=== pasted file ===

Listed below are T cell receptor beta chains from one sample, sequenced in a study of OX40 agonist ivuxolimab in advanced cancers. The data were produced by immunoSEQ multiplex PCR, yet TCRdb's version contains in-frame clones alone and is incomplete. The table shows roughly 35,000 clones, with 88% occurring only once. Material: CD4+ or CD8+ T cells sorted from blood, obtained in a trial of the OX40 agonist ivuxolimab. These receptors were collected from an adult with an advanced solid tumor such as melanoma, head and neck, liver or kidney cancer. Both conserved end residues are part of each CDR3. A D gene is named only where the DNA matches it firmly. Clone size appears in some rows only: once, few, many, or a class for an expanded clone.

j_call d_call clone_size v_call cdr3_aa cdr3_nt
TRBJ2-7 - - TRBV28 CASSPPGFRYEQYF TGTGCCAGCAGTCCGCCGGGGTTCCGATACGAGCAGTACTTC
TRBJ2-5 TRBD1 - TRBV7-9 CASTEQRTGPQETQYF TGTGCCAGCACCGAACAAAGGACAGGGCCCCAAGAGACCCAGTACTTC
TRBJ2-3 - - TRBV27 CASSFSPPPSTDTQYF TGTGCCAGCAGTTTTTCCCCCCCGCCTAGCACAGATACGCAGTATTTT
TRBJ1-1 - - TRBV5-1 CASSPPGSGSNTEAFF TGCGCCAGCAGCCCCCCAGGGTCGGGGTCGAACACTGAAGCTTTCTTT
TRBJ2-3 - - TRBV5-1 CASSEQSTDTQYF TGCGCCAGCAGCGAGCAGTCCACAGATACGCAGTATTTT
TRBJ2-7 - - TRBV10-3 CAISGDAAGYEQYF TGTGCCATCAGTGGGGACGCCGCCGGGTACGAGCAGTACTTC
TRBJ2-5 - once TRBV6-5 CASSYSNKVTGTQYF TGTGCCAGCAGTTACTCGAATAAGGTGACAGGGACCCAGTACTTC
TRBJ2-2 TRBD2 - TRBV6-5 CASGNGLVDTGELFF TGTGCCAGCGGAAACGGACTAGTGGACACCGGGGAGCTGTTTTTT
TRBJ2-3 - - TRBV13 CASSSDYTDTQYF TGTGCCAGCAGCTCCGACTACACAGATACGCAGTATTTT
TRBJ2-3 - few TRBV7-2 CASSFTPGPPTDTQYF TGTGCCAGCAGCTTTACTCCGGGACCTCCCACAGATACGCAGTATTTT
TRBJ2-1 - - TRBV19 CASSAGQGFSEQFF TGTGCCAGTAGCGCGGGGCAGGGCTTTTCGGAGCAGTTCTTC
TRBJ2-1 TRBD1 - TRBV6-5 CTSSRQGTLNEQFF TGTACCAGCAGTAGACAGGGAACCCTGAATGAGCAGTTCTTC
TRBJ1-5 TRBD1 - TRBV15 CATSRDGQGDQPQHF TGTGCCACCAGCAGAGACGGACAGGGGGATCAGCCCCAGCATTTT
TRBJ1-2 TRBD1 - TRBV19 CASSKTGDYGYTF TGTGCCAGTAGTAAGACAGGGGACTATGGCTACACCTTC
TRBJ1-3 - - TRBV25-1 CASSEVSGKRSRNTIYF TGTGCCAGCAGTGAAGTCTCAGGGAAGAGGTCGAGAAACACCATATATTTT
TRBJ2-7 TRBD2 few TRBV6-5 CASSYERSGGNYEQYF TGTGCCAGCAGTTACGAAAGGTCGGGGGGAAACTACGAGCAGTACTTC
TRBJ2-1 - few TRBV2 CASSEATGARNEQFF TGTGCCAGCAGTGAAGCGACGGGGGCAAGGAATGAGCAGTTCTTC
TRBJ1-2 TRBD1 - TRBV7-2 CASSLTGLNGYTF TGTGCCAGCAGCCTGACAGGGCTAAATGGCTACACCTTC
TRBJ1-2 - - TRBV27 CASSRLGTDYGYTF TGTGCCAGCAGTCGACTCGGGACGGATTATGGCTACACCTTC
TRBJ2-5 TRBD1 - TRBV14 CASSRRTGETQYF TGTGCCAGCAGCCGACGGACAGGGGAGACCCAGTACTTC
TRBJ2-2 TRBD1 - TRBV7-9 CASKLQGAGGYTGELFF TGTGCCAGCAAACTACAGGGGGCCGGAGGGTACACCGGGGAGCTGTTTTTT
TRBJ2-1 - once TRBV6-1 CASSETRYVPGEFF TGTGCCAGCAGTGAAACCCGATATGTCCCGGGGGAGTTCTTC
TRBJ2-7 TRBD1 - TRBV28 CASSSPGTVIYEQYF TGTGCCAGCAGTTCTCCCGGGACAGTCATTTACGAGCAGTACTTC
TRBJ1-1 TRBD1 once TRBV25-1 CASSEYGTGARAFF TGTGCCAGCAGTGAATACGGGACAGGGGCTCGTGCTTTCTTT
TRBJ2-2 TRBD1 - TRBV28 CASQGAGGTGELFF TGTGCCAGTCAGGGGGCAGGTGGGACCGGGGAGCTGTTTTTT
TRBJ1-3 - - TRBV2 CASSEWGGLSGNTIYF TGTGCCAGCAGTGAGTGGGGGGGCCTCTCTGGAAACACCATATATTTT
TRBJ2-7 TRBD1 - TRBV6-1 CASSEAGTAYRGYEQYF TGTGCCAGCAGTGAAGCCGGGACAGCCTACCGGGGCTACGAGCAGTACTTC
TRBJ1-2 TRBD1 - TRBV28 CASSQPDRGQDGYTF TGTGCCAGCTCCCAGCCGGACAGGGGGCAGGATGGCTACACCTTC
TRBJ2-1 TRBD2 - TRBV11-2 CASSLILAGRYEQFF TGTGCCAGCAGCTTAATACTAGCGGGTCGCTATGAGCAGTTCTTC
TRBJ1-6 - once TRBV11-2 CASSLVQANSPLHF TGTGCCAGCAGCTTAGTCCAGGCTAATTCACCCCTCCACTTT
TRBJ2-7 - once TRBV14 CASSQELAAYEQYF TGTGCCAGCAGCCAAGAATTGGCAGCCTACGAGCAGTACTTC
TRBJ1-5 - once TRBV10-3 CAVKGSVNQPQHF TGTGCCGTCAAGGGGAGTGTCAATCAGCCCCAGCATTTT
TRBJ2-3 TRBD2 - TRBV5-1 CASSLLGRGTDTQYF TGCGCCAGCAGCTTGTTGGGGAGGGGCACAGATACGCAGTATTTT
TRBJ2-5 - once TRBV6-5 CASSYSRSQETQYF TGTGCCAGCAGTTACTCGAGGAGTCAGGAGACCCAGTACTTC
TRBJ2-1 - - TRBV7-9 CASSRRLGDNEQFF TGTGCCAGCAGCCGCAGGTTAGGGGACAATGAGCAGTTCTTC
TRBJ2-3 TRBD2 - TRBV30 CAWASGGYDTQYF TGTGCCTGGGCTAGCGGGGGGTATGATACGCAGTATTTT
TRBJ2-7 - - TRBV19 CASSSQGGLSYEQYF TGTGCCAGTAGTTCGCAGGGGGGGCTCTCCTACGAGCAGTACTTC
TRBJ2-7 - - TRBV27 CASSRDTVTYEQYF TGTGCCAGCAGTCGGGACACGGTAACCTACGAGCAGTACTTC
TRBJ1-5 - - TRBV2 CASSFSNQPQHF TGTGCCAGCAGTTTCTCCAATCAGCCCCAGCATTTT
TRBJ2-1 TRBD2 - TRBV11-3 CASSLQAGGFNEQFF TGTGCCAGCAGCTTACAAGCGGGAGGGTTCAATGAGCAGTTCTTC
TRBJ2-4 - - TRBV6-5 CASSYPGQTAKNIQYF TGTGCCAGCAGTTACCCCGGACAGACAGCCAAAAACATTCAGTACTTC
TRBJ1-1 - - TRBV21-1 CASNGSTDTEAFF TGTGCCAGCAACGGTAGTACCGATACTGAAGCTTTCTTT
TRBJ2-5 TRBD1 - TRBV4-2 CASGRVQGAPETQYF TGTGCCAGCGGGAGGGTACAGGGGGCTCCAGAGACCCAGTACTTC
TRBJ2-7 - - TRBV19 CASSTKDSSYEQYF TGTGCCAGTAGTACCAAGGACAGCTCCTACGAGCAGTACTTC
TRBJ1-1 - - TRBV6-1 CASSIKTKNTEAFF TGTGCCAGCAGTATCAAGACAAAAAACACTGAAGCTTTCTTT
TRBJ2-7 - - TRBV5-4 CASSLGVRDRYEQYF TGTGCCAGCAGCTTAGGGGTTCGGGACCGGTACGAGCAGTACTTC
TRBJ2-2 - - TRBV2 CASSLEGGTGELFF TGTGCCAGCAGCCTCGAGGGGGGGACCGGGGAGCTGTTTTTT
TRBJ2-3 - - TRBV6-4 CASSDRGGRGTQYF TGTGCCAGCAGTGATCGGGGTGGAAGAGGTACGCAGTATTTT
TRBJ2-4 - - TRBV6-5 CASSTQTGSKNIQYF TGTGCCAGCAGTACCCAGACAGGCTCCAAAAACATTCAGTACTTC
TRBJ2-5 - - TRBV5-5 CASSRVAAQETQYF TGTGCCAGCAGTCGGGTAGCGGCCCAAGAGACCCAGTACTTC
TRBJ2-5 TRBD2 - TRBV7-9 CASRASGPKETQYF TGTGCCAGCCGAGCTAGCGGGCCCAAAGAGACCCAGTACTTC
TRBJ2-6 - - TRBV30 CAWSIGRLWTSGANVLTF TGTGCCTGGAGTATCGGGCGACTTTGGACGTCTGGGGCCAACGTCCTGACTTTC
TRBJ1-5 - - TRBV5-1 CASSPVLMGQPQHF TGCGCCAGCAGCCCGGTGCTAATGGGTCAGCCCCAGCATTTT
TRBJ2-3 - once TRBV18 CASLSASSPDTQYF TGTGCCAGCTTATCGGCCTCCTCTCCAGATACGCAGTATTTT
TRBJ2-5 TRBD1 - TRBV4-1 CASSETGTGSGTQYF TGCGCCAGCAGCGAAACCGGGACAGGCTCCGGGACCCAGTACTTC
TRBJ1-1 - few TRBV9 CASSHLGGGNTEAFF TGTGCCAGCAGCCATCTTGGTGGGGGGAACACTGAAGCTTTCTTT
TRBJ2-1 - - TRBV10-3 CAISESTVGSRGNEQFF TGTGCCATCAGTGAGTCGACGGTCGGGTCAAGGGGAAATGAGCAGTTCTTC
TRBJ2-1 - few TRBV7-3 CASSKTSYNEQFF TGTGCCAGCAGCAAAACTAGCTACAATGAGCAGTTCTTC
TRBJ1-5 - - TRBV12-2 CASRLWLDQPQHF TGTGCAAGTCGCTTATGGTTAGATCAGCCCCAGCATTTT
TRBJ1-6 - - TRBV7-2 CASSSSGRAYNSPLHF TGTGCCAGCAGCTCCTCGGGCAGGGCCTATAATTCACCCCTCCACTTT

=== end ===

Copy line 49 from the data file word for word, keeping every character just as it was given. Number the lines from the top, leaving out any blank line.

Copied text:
TRBJ2-2 - - TRBV2 CASSLEGGTGELFF TGTGCCAGCAGCCTCGAGGGGGGGACCGGGGAGCTGTTTTTT